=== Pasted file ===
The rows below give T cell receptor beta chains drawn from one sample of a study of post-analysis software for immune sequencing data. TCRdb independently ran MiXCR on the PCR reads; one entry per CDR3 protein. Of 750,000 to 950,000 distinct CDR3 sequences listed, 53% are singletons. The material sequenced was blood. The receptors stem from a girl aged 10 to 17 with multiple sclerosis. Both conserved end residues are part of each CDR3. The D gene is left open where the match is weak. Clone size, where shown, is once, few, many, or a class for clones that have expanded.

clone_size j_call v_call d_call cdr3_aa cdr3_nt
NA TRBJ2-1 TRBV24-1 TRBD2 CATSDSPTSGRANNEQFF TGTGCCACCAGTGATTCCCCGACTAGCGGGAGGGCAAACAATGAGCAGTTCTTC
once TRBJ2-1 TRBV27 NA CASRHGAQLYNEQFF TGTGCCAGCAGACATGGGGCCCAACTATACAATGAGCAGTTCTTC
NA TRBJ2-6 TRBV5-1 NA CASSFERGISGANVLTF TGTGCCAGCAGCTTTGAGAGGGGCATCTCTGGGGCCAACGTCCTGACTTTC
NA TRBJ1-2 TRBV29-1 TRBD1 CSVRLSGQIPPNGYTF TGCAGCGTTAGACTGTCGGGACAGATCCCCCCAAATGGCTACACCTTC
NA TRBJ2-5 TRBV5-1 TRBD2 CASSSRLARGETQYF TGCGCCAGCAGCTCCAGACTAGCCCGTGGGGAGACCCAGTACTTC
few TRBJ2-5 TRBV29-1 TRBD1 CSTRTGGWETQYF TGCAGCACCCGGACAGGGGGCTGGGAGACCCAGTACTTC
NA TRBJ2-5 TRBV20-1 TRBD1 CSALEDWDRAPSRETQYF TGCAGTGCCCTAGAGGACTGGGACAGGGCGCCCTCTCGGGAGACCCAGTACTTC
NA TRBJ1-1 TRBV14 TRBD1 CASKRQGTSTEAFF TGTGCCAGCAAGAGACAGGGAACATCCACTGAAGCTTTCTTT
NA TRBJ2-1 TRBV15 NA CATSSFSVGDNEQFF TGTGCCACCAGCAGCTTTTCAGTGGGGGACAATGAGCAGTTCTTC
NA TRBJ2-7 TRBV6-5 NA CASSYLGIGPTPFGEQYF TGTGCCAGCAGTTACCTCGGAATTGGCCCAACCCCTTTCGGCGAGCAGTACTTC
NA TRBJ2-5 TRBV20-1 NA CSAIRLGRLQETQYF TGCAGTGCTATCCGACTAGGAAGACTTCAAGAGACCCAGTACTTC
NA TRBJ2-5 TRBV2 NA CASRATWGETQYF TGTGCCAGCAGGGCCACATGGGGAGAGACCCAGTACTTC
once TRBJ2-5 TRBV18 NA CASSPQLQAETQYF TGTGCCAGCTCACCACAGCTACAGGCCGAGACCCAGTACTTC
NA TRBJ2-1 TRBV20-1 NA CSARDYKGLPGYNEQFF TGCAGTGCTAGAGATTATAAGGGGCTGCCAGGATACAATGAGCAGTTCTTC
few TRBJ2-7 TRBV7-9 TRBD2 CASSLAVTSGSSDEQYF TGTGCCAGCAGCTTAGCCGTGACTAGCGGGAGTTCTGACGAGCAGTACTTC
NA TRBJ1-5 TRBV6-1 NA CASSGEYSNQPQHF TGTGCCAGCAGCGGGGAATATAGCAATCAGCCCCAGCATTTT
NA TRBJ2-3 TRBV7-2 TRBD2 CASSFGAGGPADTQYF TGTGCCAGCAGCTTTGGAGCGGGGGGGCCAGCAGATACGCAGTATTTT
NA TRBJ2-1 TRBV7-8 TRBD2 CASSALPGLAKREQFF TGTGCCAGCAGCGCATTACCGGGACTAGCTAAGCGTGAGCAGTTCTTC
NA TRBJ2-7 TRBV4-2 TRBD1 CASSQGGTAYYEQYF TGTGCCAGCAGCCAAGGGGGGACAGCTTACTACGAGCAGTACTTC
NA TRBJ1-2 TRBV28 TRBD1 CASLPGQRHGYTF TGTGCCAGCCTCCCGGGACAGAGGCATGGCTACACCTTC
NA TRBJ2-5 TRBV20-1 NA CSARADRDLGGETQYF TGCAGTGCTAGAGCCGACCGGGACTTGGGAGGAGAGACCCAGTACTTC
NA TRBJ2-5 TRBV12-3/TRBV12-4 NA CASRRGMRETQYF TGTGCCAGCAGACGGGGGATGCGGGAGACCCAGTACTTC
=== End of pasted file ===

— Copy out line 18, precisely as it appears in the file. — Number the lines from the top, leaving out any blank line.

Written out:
NA TRBJ1-5 TRBV6-1 NA CASSGEYSNQPQHF TGTGCCAGCAGCGGGGAATATAGCAATCAGCCCCAGCATTTT